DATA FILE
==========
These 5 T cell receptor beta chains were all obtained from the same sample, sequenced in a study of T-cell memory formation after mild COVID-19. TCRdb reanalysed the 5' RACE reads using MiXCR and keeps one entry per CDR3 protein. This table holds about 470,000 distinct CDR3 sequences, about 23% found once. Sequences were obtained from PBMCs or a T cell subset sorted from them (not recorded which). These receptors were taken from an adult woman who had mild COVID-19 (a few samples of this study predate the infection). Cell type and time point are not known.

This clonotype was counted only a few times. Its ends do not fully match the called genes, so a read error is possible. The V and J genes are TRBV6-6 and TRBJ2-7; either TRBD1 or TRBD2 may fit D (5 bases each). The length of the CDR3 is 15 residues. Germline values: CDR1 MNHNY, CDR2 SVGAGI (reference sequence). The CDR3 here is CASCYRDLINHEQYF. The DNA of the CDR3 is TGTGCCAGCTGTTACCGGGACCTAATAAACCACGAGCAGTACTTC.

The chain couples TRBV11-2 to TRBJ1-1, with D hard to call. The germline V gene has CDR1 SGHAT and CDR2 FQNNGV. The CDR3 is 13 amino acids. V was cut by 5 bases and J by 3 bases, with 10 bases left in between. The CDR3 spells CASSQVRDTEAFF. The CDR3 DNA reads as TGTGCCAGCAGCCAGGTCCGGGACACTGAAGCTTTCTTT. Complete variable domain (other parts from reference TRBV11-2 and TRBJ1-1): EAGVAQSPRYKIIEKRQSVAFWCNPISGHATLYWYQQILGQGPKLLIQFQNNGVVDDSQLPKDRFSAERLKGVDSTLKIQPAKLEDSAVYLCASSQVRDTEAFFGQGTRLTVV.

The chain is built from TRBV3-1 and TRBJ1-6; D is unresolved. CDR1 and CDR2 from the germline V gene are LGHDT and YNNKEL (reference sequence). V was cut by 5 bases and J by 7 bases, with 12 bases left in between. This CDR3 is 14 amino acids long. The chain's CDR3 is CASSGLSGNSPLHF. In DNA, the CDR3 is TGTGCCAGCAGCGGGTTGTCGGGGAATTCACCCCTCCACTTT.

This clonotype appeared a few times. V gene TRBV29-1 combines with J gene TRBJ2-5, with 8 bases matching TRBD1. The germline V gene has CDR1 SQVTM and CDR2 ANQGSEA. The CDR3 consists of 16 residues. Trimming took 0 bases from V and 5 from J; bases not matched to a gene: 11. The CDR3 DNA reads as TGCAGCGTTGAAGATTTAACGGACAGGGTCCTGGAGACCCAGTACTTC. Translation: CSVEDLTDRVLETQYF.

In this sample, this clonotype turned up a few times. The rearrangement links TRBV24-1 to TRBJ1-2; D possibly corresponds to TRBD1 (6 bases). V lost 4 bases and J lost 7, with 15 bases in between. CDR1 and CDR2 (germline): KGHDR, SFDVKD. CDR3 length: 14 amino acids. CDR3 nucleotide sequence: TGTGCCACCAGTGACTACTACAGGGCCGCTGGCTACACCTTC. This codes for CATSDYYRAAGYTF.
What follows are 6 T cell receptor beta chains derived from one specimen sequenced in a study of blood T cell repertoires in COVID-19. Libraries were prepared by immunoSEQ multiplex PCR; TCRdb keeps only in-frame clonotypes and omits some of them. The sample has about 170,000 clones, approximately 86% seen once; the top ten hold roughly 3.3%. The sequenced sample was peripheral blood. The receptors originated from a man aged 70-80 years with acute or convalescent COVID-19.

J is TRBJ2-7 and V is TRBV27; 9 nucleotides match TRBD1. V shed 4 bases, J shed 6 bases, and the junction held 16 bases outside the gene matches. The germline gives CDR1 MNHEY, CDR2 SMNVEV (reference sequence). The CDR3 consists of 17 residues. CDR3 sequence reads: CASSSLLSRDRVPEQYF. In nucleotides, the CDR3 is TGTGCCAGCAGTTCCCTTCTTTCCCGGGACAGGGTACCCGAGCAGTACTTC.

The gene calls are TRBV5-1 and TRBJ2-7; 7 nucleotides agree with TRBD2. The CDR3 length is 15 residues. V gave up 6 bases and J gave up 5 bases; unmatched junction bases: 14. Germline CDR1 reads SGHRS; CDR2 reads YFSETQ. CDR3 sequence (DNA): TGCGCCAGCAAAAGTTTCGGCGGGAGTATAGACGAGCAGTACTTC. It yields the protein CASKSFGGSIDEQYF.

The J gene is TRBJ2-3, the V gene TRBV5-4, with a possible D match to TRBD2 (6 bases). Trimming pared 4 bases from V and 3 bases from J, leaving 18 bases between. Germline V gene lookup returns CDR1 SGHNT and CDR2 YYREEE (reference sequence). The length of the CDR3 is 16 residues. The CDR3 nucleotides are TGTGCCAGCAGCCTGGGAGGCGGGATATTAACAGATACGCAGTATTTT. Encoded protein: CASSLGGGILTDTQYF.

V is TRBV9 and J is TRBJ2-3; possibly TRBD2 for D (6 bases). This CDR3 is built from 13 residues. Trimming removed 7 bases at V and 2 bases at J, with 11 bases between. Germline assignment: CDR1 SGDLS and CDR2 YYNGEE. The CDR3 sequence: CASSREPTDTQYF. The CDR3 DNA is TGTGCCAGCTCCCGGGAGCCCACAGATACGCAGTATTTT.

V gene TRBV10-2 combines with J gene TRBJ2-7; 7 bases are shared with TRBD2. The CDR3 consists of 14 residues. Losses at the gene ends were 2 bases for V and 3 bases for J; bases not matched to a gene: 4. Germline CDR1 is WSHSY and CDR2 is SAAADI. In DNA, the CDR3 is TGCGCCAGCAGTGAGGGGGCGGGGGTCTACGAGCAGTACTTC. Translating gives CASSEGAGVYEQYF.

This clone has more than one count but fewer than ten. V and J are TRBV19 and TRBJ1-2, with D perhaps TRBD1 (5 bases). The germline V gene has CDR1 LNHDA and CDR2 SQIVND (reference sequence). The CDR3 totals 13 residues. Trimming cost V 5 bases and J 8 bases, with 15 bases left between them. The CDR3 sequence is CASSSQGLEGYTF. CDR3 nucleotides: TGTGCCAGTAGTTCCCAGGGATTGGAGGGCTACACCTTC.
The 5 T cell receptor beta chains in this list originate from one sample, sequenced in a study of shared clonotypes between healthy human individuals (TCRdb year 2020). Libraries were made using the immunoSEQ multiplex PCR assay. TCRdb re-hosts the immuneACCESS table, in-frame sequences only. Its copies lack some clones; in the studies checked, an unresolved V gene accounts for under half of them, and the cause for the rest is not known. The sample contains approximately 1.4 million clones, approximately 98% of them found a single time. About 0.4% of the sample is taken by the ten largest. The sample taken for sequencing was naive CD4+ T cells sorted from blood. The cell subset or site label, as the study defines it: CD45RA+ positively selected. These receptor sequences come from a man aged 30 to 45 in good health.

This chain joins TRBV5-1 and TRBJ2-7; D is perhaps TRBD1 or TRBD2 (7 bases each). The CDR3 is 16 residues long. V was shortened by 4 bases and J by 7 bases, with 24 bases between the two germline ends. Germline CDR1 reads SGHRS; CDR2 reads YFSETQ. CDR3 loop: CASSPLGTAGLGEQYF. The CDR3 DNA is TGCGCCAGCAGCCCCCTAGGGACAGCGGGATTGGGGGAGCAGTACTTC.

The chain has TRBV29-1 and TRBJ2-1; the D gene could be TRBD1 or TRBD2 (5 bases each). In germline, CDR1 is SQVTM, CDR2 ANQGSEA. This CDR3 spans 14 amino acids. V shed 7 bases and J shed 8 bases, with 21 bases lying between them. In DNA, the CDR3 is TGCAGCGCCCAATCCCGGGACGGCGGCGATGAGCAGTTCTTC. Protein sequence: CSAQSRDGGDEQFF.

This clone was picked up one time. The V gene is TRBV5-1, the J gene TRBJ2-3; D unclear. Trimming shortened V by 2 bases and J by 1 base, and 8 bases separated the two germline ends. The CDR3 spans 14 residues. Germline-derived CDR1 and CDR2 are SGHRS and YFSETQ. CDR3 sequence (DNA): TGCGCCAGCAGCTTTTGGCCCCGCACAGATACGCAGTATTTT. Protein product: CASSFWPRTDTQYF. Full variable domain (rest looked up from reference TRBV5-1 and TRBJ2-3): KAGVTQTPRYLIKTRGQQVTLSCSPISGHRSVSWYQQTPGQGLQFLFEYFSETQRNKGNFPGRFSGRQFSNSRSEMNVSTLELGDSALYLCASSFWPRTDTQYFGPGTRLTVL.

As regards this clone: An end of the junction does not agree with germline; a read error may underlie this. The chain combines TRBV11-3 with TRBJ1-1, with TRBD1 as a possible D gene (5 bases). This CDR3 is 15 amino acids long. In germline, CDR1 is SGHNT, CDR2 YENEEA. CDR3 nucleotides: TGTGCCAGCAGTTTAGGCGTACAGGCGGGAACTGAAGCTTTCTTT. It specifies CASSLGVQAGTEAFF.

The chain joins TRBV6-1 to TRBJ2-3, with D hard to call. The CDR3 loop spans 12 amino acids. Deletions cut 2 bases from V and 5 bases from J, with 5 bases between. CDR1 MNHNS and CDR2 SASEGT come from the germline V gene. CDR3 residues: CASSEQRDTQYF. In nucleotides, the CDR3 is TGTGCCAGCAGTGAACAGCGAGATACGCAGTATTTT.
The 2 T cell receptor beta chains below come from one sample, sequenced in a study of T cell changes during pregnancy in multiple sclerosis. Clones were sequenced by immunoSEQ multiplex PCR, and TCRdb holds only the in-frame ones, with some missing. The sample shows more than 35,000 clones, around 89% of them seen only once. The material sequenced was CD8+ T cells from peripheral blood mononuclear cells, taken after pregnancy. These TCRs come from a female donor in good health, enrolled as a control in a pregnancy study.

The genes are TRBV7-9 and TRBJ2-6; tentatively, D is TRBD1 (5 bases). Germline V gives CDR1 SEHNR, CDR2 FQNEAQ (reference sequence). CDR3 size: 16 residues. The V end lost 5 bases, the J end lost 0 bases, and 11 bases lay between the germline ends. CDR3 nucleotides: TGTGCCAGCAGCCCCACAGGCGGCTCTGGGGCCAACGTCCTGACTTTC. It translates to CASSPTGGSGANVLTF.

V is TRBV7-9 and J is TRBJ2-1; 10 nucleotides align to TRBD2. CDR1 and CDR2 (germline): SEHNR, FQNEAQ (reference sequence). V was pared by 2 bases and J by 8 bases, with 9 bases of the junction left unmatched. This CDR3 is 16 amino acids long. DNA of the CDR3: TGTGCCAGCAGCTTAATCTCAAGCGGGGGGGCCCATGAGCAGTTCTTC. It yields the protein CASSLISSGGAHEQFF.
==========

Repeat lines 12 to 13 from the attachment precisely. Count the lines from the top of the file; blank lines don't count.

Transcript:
V gene TRBV10-2 combines with J gene TRBJ2-7; 7 bases are shared with TRBD2. The CDR3 consists of 14 residues. Losses at the gene ends were 2 bases for V and 3 bases for J; bases not matched to a gene: 4. Germline CDR1 is WSHSY and CDR2 is SAAADI. In DNA, the CDR3 is TGCGCCAGCAGTGAGGGGGCGGGGGTCTACGAGCAGTACTTC. Translating gives CASSEGAGVYEQYF.

This clone has more than one count but fewer than ten. V and J are TRBV19 and TRBJ1-2, with D perhaps TRBD1 (5 bases). The germline V gene has CDR1 LNHDA and CDR2 SQIVND (reference sequence). The CDR3 totals 13 residues. Trimming cost V 5 bases and J 8 bases, with 15 bases left between them. The CDR3 sequence is CASSSQGLEGYTF. CDR3 nucleotides: TGTGCCAGTAGTTCCCAGGGATTGGAGGGCTACACCTTC.